Shortly after buying my series 2 FHC I hit the freeway to experience the advertised 150 Mph speeds I had been reading about since I was a kid. Of course my Jag like most Imported North American models had a lower ring gear so 130 Mph was about the max speed for my Etype in America. It was fast enough but I made a stop back at the dealer to FIX this problem. Salesman was clever enough but not honest enough to confirm the gearing issue. But as I spoke to the service manager later he confirmed the gearing issue. I left the dealer satisfied that all I needed was the gearing the European Etypes enjoyed. I never did change the gearing and don't think it mattered. Until a Corvette blew by me on the freeway. But that didn't happen for at least 5 years. 🙂

I never expect to be so lucky as to even ride in an E-type. But if you have a cool car go to the blue Ridge Pkwy. I have been on it on a motorcycle and it was great. But about four years ago I drove the entire length in my 1995 MR2 with the T tops off of course. There is no better scenic drive on the east coast that I am aware of. Just go!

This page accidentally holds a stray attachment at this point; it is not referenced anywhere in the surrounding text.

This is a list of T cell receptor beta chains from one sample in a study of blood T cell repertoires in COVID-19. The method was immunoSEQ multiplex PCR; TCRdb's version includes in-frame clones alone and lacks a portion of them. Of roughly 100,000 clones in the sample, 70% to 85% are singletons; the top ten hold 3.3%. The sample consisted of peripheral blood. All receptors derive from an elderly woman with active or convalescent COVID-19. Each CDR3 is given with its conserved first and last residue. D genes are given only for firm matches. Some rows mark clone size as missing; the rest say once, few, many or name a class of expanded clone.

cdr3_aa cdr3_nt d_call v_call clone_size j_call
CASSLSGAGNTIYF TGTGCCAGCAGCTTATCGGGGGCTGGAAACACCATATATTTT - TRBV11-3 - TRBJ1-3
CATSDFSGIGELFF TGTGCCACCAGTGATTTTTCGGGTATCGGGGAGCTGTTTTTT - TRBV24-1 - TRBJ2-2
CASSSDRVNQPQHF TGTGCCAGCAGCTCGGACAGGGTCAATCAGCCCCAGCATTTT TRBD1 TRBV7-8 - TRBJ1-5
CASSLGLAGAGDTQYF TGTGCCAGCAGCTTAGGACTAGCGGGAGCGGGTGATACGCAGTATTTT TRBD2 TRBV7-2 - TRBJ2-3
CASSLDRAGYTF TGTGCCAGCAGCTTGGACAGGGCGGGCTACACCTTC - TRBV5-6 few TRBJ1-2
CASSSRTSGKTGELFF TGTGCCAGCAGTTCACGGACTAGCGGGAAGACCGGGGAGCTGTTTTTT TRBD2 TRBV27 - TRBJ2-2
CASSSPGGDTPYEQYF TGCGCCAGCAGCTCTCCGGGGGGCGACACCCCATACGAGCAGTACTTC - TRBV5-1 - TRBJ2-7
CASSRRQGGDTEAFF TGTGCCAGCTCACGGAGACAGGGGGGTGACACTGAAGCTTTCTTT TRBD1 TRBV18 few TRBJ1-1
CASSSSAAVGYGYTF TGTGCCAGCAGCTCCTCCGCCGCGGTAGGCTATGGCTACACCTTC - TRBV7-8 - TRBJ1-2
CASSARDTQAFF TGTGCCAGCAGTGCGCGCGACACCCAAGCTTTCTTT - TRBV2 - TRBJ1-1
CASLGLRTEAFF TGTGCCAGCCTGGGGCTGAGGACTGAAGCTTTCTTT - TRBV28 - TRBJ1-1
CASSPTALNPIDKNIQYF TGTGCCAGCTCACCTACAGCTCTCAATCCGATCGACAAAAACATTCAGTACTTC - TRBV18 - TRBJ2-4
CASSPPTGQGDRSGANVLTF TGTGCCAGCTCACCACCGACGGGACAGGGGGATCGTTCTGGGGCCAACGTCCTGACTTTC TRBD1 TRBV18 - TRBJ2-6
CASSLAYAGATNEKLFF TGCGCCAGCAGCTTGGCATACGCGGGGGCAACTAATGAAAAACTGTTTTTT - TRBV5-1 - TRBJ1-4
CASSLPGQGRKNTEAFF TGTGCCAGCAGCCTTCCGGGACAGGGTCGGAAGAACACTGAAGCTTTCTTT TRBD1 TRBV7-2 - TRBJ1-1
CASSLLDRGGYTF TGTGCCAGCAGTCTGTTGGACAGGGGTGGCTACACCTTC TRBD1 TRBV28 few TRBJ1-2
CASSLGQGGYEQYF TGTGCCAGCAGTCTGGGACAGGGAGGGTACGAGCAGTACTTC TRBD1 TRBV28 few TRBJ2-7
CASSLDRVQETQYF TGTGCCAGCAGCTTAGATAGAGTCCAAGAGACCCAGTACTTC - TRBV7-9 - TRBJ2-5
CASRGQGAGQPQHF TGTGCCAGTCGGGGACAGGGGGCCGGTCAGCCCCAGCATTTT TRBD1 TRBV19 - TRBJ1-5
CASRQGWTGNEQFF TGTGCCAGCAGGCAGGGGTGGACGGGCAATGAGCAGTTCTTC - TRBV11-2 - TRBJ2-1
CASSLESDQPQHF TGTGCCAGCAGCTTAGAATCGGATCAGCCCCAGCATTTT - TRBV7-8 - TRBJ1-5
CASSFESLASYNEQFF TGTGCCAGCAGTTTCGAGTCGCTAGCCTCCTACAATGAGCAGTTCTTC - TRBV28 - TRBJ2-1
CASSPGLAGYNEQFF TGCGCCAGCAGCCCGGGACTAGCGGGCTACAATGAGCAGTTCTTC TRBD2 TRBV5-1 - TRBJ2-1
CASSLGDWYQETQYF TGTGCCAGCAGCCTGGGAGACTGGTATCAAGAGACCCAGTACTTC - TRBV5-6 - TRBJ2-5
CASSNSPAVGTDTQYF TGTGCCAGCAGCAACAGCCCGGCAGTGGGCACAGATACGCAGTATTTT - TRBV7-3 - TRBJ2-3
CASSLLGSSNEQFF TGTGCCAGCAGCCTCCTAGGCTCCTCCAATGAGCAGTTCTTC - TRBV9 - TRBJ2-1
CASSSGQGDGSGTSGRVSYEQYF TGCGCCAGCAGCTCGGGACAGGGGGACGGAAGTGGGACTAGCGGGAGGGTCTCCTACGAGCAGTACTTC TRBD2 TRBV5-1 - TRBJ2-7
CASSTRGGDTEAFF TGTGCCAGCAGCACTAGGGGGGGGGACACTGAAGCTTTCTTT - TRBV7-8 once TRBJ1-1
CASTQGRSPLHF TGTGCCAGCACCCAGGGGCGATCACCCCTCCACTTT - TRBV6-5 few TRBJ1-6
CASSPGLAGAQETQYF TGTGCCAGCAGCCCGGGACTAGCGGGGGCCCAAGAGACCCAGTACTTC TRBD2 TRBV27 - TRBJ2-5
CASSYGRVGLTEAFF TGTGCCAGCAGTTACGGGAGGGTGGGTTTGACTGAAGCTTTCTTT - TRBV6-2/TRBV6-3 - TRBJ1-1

Intermediate Driver

What a great story. I have found myself watching E-Type Coupes on BringATrailer and craigslist the last few years. This story has not helped that unrequited longing one bit. I hope I find a magical one as Hoyer's is. If it isn't, I hope I can find a Dr Jaguar, or maybe a Peter Egan type to get me through the trials of making it right.

As usual, a phenomenal read, thank you Sam.
I have had some jags in my day, and no, nothing as awesome as this, but a certain S Type R that had some additional finishing school still makes the hair on my neck stand up when I think about driving it. It is sad where Jag is at today - stuck between poor sales, cars vs. SUVs, and the general malaise of being the tag-a-long to the RR revenue stream, it is certainly in a bad way. Maybe the EV "revolution" can help Jag, but it looks less likely with each passing quarter of diminished revenue and the reality that they just don't have anything to catch anybody's eye. The F Pace got rave reviews, and they sold about 14 of them. If only Jag could bring something like this vehicle to market, something to make them matter again.
Intermediate Driver